My personal challenge in this time of social distancing:
Share unedited video of performances of the 32 Beethoven piano sonatas over the next 60 days. As a performer, this is something I can share with whoever is interested. Be diverted, entertained, amazed at the variety and strangeness of this music that we might sometimes take for granted!
I can’t get the piano tuned, so it is what it is. I have limited equipment, but I think the performances and the music will speak for themselves.
Bringing the Beethoven: Pianist David Korevaar, SharpsandFlatirons.com, 3/27/20
“Korevaar, the Helen and Peter Weill Faculty Fellow and a distinguished professor of piano at the CU Boulder College of Music, is planning to play all of Beethoven’s 32 piano sonatas over 60 days. Each will be posted in turn on his YouTube channel.” | full article
Review: PERRACHIO: New Poems; 25 Preludes, American Record Guide, September/October 2019
David Korevaar, piano; MSR 1710
Born in 1883, the Italian Luigi Perrachio often is best described as an Italian impressionist— as Grove Music Online says, “Debussy and Ravel are rarely left sight of for long”. And a lot of the music here does remind me very much of Ravel and Debussy. Other pieces, like the fifth of the New Poems, seem to have the harmonic simplicity of Copland’s American works. Still and all, they mostly remind me of Ravel, particularly the aphoristic 25 Preludes, which Grove identifies as his best known work. They require a pianist with virtuosic technique and an artist’s sensitivity for producing a wide spectrum of tone color. David Korevaar is the right pianist for these pieces. Previously lauded by Mr Becker for his Ravel program (Jan/Feb 2006), he excels here as well. We haven’t reviewed any of Perrachio’s music as far as I can tell, and he is scarcely represented in the current catalog. Knowing his music better certainly helps to flesh out the picture of early 20th Century Italian music. But I hope Korevaar will record more Ravel and also Debussy. I know the competition is keen, but I believe what he would do with those great compositions would contribute significantly to our experience of them.
Review: MahlerFest XXXII, Kelly Dean Hansen, 5/23/19
“In addition to playing the demanding piano part in the Elgar, (Korevaar) took on a challenge few pianists would dare: one of Franz Liszt’s legendary arrangements of the Beethoven symphonies for solo piano. These arrangements are notoriously difficult, among the most challenging things for any pianist to tackle. In Korevaar’s hands, the Fourth Symphony lost none of its identity despite the absence of the orchestra. This is a testament to both Liszt’s skill as a transcriber and Korevaar’s pianism. The perpetual motion finale—certainly not idiomatic for the piano—was breathtaking. In fact, this may rank as Korevaar’s finest Boulder performance in several years, and that is saying something.” | full review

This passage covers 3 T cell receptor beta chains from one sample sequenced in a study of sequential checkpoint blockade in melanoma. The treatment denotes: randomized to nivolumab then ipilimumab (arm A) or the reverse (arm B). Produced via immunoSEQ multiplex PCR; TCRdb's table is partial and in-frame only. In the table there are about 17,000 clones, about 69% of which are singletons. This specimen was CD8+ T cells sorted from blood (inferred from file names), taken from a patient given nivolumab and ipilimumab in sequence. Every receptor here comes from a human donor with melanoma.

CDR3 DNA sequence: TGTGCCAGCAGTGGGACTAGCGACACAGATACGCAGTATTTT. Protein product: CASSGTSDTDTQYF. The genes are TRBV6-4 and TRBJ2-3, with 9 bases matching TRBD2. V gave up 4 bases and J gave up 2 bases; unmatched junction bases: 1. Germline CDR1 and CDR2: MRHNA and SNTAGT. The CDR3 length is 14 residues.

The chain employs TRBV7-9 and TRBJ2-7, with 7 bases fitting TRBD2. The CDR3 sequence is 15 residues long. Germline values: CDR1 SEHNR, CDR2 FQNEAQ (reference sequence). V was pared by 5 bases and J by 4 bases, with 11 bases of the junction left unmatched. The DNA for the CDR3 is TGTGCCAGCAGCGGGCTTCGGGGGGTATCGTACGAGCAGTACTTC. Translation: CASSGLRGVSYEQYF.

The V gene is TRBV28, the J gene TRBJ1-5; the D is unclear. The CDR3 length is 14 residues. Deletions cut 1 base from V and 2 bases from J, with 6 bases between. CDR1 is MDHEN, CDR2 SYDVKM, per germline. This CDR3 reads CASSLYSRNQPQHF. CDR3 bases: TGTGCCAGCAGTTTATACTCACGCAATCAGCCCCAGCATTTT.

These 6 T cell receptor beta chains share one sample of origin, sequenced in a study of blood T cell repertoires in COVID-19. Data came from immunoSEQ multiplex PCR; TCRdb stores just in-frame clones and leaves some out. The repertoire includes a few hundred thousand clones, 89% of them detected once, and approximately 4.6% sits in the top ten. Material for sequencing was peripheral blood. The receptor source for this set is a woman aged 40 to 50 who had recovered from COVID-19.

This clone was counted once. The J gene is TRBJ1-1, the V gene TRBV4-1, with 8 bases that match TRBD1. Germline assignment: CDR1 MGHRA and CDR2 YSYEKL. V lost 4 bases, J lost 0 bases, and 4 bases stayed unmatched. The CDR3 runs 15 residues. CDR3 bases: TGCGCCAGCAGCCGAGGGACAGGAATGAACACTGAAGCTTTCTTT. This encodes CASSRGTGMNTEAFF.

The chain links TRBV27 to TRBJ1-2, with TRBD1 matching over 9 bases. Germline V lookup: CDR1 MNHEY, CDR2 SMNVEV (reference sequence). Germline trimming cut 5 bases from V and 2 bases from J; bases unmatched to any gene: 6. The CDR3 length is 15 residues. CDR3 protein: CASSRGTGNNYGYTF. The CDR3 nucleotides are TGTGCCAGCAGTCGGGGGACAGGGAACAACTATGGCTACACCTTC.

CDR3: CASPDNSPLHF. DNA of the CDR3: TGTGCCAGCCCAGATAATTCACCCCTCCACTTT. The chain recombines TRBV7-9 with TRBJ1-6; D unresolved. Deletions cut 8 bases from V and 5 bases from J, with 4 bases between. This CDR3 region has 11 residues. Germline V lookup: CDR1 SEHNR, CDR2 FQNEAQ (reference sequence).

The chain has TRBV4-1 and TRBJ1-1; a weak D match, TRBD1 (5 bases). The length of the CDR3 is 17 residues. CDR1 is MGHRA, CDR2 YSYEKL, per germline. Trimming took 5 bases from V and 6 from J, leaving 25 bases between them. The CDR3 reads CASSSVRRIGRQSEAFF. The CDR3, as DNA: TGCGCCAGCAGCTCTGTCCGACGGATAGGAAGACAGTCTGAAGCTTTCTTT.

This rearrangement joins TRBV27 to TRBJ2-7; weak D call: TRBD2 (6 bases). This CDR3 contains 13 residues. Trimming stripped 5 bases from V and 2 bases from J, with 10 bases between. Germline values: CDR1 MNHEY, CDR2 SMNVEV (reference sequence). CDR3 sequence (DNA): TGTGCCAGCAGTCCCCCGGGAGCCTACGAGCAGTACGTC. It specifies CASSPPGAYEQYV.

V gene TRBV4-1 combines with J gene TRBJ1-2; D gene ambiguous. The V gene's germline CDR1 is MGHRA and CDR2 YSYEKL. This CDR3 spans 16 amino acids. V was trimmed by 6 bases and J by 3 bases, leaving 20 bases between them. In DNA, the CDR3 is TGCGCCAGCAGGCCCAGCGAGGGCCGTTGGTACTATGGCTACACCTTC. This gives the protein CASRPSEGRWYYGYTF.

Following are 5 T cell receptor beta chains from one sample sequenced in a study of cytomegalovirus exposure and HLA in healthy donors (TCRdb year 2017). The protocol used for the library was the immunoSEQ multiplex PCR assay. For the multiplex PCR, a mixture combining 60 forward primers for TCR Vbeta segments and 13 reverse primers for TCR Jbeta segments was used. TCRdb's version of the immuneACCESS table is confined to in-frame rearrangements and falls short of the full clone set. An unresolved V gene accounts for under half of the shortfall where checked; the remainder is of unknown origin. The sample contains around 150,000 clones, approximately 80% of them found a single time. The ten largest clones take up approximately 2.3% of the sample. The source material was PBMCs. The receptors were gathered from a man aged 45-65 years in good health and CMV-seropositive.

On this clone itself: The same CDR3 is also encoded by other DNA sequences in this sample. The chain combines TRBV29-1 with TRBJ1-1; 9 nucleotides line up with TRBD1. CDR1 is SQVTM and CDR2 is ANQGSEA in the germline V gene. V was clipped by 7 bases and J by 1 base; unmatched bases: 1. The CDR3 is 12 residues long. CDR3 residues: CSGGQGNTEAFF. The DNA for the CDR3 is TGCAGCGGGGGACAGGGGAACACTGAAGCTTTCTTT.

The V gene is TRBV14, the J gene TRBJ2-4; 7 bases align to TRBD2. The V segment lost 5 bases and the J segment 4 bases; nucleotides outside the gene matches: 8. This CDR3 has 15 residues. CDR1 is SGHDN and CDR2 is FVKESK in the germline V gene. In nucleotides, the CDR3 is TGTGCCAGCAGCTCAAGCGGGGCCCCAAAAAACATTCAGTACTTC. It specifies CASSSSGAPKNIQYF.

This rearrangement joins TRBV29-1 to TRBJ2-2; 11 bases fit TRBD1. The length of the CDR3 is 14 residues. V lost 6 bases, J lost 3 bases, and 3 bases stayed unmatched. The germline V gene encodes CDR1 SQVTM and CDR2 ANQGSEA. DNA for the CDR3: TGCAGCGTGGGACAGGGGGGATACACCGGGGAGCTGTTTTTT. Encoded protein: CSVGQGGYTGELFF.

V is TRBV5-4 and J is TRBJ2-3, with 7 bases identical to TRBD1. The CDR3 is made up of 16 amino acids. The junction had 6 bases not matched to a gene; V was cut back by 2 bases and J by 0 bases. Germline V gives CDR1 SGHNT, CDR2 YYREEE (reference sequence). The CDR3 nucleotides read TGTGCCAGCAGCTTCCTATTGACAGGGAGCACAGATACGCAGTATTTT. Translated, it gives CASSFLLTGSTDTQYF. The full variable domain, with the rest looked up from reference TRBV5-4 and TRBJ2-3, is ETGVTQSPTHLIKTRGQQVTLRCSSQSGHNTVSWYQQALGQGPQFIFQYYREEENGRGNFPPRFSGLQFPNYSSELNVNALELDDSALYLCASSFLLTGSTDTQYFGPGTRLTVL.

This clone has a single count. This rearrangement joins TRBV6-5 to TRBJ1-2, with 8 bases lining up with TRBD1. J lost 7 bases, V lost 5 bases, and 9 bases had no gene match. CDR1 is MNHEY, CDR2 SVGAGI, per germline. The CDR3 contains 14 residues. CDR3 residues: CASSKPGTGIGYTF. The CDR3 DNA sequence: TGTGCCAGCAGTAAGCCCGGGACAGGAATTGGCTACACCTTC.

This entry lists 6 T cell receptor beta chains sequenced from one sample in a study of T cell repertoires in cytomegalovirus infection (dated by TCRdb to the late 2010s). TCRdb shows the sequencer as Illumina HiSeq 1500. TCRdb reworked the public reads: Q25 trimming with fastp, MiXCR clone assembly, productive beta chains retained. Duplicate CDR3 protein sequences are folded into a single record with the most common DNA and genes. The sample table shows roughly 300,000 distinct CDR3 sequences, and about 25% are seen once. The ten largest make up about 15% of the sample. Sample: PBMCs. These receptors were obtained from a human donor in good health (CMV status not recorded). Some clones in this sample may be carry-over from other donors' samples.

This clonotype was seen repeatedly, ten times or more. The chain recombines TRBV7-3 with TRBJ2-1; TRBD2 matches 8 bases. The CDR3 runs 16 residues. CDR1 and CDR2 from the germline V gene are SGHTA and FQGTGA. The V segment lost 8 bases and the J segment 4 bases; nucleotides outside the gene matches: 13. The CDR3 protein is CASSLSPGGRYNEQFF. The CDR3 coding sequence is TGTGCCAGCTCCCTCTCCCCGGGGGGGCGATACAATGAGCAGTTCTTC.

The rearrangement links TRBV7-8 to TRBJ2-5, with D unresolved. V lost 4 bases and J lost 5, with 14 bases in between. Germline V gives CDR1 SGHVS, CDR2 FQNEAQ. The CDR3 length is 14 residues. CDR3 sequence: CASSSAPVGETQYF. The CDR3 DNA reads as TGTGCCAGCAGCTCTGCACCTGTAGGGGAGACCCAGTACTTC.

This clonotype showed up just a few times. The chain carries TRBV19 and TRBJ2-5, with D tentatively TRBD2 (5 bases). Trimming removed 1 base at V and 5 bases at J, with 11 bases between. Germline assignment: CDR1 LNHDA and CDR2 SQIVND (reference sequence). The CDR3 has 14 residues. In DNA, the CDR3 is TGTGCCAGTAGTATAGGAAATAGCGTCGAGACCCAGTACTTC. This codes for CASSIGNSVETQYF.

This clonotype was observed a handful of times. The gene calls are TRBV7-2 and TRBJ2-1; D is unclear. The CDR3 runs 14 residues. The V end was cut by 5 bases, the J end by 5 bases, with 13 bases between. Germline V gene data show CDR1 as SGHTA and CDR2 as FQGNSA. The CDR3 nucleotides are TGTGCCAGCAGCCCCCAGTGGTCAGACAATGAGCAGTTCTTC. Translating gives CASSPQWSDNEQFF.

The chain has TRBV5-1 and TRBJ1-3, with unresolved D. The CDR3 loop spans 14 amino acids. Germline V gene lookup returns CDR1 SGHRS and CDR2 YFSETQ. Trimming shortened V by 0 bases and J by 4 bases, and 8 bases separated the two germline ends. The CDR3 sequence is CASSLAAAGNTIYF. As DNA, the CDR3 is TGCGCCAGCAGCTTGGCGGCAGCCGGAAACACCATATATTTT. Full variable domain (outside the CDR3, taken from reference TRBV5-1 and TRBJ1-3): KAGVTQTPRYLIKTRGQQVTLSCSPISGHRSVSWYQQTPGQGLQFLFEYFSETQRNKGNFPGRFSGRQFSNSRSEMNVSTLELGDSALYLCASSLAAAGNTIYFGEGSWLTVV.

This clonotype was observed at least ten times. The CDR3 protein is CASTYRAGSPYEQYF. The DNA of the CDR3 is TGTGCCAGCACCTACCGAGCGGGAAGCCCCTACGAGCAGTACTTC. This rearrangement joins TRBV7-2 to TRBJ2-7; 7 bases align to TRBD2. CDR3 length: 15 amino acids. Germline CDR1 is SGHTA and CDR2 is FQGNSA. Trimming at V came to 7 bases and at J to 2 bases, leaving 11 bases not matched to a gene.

Review: PERRACHIO 9 Poems – 25 Preludes • David Korevaar, Gramophone, May 2019
“Kudos to David Korevaar for bringing Perrachio’s inventive and pianistically resourceful piano music to light and playing it so wonderfully well. Excellent sound…” | full review
Review: PERRACHIO Piano Music • David Korevaar, MSR MS1710, Gramophone, March 2019
“The Italian composer and pianist Luigi Perrachio was born in Turin in 1883 and first learned music as a child from his father, an amateur pianist. After gaining a law degree in Turin he studied music in Bologna before travelling to Paris, where he first heard the music of Ravel and Debussy, who greatly influenced him. Perrachio then settled in Turin, where he taught at the Liceo Musicale from 1925 to 1955. As a writer, pianist and conductor, he was a propagandist for contemporary music and an educational reformer. Of his modest output, in the Debussy-Ravel tradition, the 25 Preludes (1927) for piano are best known. He was important in promoting new through his activities as a performer and organizer, especially with a group he put together, the ‘Double Quintet of Turin’. He was far from prolific as a composer, only as a consequence of significant arm-twisting from his friends. Innate shyness, combined with an aristocratic sense of composing, led him to publish only a small part of his works (especially those for piano and lyrics) and starting from the mid-twenties to confine himself to a sort of voluntary isolation. On this beautifully produced CD, the brilliant American musician David Korevaar gives intelligent, thoughtful and dynamic performances of piano pieces by Luigi Perrachio – bringing this deightful assured music to a much wider audience. ‘A musical epiphany.'”